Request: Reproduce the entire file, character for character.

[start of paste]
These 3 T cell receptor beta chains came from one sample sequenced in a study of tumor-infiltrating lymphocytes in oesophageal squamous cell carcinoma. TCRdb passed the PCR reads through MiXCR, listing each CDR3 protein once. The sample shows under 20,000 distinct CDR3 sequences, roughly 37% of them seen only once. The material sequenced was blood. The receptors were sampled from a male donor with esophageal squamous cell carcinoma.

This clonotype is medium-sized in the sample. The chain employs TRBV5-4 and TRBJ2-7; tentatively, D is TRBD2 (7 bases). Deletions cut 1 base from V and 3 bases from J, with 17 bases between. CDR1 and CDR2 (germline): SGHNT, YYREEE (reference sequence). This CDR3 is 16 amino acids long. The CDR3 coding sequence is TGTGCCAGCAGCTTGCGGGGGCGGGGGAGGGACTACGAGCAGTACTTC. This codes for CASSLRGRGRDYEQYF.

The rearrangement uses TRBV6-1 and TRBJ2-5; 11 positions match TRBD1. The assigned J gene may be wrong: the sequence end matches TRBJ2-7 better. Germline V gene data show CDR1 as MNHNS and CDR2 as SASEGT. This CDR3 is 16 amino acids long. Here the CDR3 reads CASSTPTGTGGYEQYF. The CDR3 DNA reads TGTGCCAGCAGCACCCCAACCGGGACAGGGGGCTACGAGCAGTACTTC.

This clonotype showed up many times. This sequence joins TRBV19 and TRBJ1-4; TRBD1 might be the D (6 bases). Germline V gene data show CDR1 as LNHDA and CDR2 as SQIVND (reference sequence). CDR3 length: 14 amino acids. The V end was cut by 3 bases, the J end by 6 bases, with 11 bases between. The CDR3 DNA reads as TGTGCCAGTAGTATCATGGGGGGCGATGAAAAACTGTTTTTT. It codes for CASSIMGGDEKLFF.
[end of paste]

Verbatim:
These 3 T cell receptor beta chains came from one sample sequenced in a study of tumor-infiltrating lymphocytes in oesophageal squamous cell carcinoma. TCRdb passed the PCR reads through MiXCR, listing each CDR3 protein once. The sample shows under 20,000 distinct CDR3 sequences, roughly 37% of them seen only once. The material sequenced was blood. The receptors were sampled from a male donor with esophageal squamous cell carcinoma.

This clonotype is medium-sized in the sample. The chain employs TRBV5-4 and TRBJ2-7; tentatively, D is TRBD2 (7 bases). Deletions cut 1 base from V and 3 bases from J, with 17 bases between. CDR1 and CDR2 (germline): SGHNT, YYREEE (reference sequence). This CDR3 is 16 amino acids long. The CDR3 coding sequence is TGTGCCAGCAGCTTGCGGGGGCGGGGGAGGGACTACGAGCAGTACTTC. This codes for CASSLRGRGRDYEQYF.

The rearrangement uses TRBV6-1 and TRBJ2-5; 11 positions match TRBD1. The assigned J gene may be wrong: the sequence end matches TRBJ2-7 better. Germline V gene data show CDR1 as MNHNS and CDR2 as SASEGT. This CDR3 is 16 amino acids long. Here the CDR3 reads CASSTPTGTGGYEQYF. The CDR3 DNA reads TGTGCCAGCAGCACCCCAACCGGGACAGGGGGCTACGAGCAGTACTTC.

This clonotype showed up many times. This sequence joins TRBV19 and TRBJ1-4; TRBD1 might be the D (6 bases). Germline V gene data show CDR1 as LNHDA and CDR2 as SQIVND (reference sequence). CDR3 length: 14 amino acids. The V end was cut by 3 bases, the J end by 6 bases, with 11 bases between. The CDR3 DNA reads as TGTGCCAGTAGTATCATGGGGGGCGATGAAAAACTGTTTTTT. It codes for CASSIMGGDEKLFF.